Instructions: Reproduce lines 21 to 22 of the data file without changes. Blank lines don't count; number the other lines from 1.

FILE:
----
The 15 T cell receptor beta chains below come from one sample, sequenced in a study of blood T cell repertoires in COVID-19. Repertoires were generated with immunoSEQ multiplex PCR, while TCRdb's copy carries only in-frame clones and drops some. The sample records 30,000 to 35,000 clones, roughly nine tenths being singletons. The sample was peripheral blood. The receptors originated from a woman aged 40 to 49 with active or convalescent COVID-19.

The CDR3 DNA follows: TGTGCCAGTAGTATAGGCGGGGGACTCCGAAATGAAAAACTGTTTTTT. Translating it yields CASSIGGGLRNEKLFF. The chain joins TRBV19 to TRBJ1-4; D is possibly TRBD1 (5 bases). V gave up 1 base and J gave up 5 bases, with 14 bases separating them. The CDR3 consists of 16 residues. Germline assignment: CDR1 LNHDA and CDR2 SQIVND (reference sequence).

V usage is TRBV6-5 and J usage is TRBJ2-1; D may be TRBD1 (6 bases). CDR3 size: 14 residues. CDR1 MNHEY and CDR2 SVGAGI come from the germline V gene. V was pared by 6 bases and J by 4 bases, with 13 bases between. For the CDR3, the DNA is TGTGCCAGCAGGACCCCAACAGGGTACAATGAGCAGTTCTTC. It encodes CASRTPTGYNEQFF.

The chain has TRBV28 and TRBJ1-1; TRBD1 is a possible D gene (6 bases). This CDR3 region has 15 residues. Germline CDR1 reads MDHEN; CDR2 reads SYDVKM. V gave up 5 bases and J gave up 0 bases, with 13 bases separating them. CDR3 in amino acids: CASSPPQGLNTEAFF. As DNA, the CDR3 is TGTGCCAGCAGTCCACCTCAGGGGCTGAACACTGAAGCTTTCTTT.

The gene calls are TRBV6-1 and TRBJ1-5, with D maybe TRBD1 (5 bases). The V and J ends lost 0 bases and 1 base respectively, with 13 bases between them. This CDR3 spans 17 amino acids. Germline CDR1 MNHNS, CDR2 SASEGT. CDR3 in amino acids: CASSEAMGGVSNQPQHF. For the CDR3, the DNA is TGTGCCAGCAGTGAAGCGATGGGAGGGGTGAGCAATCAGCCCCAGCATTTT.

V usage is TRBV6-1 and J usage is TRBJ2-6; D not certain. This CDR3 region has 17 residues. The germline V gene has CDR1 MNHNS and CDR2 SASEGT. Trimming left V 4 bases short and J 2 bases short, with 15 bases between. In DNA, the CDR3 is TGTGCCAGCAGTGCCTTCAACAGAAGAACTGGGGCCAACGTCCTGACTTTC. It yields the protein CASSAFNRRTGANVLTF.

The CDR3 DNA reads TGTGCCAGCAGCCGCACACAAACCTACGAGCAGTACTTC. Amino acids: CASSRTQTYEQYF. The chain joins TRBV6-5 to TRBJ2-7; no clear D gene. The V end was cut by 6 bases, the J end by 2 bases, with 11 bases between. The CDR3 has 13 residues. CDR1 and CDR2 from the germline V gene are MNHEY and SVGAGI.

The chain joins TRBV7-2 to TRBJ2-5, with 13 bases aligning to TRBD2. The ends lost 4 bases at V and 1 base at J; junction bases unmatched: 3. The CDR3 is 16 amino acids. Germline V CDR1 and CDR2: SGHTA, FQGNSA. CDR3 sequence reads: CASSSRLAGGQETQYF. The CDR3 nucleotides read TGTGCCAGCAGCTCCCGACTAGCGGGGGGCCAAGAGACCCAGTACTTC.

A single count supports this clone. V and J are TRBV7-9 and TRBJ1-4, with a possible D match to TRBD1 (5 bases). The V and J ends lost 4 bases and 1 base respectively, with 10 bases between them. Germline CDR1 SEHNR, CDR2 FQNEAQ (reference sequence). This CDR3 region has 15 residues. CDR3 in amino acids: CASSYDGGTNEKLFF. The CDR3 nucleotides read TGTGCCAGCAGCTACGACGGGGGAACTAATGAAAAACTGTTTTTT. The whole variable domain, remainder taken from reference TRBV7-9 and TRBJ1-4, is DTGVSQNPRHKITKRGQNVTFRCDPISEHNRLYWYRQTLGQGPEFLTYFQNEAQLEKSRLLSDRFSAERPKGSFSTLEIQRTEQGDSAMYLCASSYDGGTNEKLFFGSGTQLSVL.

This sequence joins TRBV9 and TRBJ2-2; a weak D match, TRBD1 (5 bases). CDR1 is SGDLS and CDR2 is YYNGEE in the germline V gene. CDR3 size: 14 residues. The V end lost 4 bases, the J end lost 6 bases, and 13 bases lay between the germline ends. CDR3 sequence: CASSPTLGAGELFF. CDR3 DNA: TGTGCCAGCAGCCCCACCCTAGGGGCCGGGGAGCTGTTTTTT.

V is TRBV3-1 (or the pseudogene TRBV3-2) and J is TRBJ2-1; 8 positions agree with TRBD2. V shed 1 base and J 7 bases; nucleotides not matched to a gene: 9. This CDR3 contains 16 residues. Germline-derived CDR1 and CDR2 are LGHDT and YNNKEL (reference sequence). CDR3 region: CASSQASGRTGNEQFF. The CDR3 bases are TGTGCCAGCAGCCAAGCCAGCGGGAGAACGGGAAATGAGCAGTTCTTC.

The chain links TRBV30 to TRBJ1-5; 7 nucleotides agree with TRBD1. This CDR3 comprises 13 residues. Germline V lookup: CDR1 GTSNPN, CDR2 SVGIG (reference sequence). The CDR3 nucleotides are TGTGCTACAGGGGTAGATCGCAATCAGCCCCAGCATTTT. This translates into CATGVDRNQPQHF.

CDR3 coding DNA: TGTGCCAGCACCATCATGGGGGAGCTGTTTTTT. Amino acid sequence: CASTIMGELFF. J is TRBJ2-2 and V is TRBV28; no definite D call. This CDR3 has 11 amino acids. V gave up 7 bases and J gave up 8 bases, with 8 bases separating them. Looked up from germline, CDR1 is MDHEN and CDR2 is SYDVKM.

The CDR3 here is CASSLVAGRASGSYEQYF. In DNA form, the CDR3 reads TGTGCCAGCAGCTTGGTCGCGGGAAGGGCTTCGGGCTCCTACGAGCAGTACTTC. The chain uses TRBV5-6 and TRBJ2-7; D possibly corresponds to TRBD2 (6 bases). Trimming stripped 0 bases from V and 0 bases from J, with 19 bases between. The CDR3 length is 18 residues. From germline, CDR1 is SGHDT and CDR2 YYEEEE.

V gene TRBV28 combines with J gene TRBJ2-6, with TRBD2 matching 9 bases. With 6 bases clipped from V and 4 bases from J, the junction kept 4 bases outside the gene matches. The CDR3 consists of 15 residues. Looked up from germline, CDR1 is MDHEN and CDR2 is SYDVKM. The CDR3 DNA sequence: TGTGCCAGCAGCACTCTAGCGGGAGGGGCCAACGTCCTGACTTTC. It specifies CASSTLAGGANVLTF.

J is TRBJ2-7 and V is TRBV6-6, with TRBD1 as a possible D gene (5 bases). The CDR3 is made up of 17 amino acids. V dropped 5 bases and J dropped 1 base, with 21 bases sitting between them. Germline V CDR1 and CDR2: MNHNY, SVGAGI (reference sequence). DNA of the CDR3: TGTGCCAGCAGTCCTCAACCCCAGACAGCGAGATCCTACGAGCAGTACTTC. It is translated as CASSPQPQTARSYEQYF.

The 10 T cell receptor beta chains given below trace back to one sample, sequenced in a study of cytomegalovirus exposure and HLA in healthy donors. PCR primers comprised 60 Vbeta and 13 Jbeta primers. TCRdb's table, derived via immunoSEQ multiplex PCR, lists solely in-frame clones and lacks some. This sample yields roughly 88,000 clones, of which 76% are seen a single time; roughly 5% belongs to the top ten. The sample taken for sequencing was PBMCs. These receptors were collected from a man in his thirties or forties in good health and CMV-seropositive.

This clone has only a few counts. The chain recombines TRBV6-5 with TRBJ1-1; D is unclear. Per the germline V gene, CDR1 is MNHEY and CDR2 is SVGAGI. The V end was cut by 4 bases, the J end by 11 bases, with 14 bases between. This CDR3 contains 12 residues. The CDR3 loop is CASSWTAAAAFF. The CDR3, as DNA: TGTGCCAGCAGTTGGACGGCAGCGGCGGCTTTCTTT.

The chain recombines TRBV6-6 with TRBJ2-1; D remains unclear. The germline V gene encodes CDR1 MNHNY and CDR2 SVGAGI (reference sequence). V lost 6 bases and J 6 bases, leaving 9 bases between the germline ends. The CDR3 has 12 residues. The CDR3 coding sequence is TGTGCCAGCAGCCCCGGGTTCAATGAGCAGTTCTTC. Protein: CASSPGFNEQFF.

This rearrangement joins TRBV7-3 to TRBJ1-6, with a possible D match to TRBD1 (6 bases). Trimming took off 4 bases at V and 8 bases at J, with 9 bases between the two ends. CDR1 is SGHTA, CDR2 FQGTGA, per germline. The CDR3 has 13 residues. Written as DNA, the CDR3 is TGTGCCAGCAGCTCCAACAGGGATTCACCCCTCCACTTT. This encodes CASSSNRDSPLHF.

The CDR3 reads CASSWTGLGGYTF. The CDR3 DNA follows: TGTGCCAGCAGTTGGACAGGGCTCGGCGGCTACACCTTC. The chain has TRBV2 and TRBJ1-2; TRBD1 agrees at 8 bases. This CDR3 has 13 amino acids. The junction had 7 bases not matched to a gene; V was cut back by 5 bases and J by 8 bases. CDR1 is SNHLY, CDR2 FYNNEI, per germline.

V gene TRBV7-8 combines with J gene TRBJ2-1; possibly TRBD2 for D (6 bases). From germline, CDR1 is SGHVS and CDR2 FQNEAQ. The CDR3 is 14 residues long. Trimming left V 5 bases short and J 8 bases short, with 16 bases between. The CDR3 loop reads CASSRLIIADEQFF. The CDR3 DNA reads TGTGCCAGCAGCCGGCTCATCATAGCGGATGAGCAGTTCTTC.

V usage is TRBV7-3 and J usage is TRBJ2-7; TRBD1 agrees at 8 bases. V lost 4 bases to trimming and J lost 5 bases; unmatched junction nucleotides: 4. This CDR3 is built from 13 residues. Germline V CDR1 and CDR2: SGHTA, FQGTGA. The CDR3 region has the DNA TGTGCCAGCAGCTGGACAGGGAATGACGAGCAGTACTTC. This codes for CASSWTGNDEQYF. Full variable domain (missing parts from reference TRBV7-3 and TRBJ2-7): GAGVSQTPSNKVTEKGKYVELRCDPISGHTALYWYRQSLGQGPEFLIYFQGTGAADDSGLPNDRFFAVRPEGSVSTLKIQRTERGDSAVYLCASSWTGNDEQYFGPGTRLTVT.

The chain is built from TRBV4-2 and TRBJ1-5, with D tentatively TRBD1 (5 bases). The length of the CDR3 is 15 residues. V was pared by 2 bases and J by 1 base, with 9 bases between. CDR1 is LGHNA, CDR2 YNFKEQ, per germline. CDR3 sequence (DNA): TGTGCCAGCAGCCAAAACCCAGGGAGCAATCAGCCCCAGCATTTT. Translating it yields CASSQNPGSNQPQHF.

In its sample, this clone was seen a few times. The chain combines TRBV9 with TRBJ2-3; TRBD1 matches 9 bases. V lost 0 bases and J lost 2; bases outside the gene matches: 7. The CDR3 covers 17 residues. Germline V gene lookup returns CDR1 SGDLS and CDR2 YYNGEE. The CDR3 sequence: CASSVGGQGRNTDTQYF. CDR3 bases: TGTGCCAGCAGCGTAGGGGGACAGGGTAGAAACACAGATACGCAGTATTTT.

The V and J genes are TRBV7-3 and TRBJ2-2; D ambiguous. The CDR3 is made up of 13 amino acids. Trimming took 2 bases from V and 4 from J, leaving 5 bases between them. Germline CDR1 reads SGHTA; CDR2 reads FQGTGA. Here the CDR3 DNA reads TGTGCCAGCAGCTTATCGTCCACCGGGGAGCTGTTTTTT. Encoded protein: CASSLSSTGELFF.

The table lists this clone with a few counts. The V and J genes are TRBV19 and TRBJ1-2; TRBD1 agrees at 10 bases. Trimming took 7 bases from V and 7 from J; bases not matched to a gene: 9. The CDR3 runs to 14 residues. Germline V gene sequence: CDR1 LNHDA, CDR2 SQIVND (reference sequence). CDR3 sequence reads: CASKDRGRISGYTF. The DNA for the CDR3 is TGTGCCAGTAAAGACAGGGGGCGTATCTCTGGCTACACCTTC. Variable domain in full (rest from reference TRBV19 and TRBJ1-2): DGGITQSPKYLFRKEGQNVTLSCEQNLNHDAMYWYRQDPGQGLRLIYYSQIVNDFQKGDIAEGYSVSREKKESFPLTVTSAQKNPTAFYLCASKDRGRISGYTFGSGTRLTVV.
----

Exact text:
The CDR3 reads CASSWTGLGGYTF. The CDR3 DNA follows: TGTGCCAGCAGTTGGACAGGGCTCGGCGGCTACACCTTC. The chain has TRBV2 and TRBJ1-2; TRBD1 agrees at 8 bases. This CDR3 has 13 amino acids. The junction had 7 bases not matched to a gene; V was cut back by 5 bases and J by 8 bases. CDR1 is SNHLY, CDR2 FYNNEI, per germline.

V gene TRBV7-8 combines with J gene TRBJ2-1; possibly TRBD2 for D (6 bases). From germline, CDR1 is SGHVS and CDR2 FQNEAQ. The CDR3 is 14 residues long. Trimming left V 5 bases short and J 8 bases short, with 16 bases between. The CDR3 loop reads CASSRLIIADEQFF. The CDR3 DNA reads TGTGCCAGCAGCCGGCTCATCATAGCGGATGAGCAGTTCTTC.